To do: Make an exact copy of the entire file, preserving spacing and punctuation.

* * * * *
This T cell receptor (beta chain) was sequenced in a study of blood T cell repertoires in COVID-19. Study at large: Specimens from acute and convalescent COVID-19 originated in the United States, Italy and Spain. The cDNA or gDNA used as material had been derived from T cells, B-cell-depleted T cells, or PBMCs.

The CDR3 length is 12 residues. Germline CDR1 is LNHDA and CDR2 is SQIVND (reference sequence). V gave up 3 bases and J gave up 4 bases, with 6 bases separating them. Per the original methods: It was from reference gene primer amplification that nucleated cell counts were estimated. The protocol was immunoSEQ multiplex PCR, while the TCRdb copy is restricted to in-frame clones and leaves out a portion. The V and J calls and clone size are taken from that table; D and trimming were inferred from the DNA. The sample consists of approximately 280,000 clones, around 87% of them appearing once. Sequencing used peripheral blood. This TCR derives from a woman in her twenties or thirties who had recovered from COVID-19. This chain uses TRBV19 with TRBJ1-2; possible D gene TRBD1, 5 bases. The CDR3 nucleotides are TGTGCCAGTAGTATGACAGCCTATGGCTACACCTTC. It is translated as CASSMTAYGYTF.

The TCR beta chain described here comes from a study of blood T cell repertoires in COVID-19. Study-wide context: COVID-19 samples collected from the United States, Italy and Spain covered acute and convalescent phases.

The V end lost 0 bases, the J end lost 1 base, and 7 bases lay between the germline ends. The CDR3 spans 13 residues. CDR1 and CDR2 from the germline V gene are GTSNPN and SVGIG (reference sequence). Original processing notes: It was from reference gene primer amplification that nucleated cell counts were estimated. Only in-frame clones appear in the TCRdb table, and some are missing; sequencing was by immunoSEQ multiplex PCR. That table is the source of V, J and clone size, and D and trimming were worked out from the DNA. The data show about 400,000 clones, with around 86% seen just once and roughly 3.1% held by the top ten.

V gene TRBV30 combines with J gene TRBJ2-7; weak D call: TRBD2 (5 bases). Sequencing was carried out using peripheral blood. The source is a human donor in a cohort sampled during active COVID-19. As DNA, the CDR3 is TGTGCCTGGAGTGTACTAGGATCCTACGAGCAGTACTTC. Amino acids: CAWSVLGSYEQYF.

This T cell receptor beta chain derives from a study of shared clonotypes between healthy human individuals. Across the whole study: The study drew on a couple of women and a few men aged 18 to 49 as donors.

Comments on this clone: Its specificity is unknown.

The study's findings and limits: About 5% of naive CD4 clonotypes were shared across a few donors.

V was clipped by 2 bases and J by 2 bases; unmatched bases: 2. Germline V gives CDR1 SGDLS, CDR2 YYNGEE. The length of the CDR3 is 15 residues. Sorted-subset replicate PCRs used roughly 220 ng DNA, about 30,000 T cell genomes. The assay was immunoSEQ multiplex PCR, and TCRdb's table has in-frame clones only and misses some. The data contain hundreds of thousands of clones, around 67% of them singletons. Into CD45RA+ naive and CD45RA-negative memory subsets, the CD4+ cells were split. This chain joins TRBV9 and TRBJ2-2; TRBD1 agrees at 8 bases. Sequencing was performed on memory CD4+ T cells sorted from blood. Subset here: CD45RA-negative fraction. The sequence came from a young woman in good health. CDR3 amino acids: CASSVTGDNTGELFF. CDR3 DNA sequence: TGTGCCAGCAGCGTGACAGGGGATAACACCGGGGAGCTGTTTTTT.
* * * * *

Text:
This T cell receptor (beta chain) was sequenced in a study of blood T cell repertoires in COVID-19. Study at large: Specimens from acute and convalescent COVID-19 originated in the United States, Italy and Spain. The cDNA or gDNA used as material had been derived from T cells, B-cell-depleted T cells, or PBMCs.

The CDR3 length is 12 residues. Germline CDR1 is LNHDA and CDR2 is SQIVND (reference sequence). V gave up 3 bases and J gave up 4 bases, with 6 bases separating them. Per the original methods: It was from reference gene primer amplification that nucleated cell counts were estimated. The protocol was immunoSEQ multiplex PCR, while the TCRdb copy is restricted to in-frame clones and leaves out a portion. The V and J calls and clone size are taken from that table; D and trimming were inferred from the DNA. The sample consists of approximately 280,000 clones, around 87% of them appearing once. Sequencing used peripheral blood. This TCR derives from a woman in her twenties or thirties who had recovered from COVID-19. This chain uses TRBV19 with TRBJ1-2; possible D gene TRBD1, 5 bases. The CDR3 nucleotides are TGTGCCAGTAGTATGACAGCCTATGGCTACACCTTC. It is translated as CASSMTAYGYTF.

The TCR beta chain described here comes from a study of blood T cell repertoires in COVID-19. Study-wide context: COVID-19 samples collected from the United States, Italy and Spain covered acute and convalescent phases.

The V end lost 0 bases, the J end lost 1 base, and 7 bases lay between the germline ends. The CDR3 spans 13 residues. CDR1 and CDR2 from the germline V gene are GTSNPN and SVGIG (reference sequence). Original processing notes: It was from reference gene primer amplification that nucleated cell counts were estimated. Only in-frame clones appear in the TCRdb table, and some are missing; sequencing was by immunoSEQ multiplex PCR. That table is the source of V, J and clone size, and D and trimming were worked out from the DNA. The data show about 400,000 clones, with around 86% seen just once and roughly 3.1% held by the top ten.

V gene TRBV30 combines with J gene TRBJ2-7; weak D call: TRBD2 (5 bases). Sequencing was carried out using peripheral blood. The source is a human donor in a cohort sampled during active COVID-19. As DNA, the CDR3 is TGTGCCTGGAGTGTACTAGGATCCTACGAGCAGTACTTC. Amino acids: CAWSVLGSYEQYF.

This T cell receptor beta chain derives from a study of shared clonotypes between healthy human individuals. Across the whole study: The study drew on a couple of women and a few men aged 18 to 49 as donors.

Comments on this clone: Its specificity is unknown.

The study's findings and limits: About 5% of naive CD4 clonotypes were shared across a few donors.

V was clipped by 2 bases and J by 2 bases; unmatched bases: 2. Germline V gives CDR1 SGDLS, CDR2 YYNGEE. The length of the CDR3 is 15 residues. Sorted-subset replicate PCRs used roughly 220 ng DNA, about 30,000 T cell genomes. The assay was immunoSEQ multiplex PCR, and TCRdb's table has in-frame clones only and misses some. The data contain hundreds of thousands of clones, around 67% of them singletons. Into CD45RA+ naive and CD45RA-negative memory subsets, the CD4+ cells were split. This chain joins TRBV9 and TRBJ2-2; TRBD1 agrees at 8 bases. Sequencing was performed on memory CD4+ T cells sorted from blood. Subset here: CD45RA-negative fraction. The sequence came from a young woman in good health. CDR3 amino acids: CASSVTGDNTGELFF. CDR3 DNA sequence: TGTGCCAGCAGCGTGACAGGGGATAACACCGGGGAGCTGTTTTTT.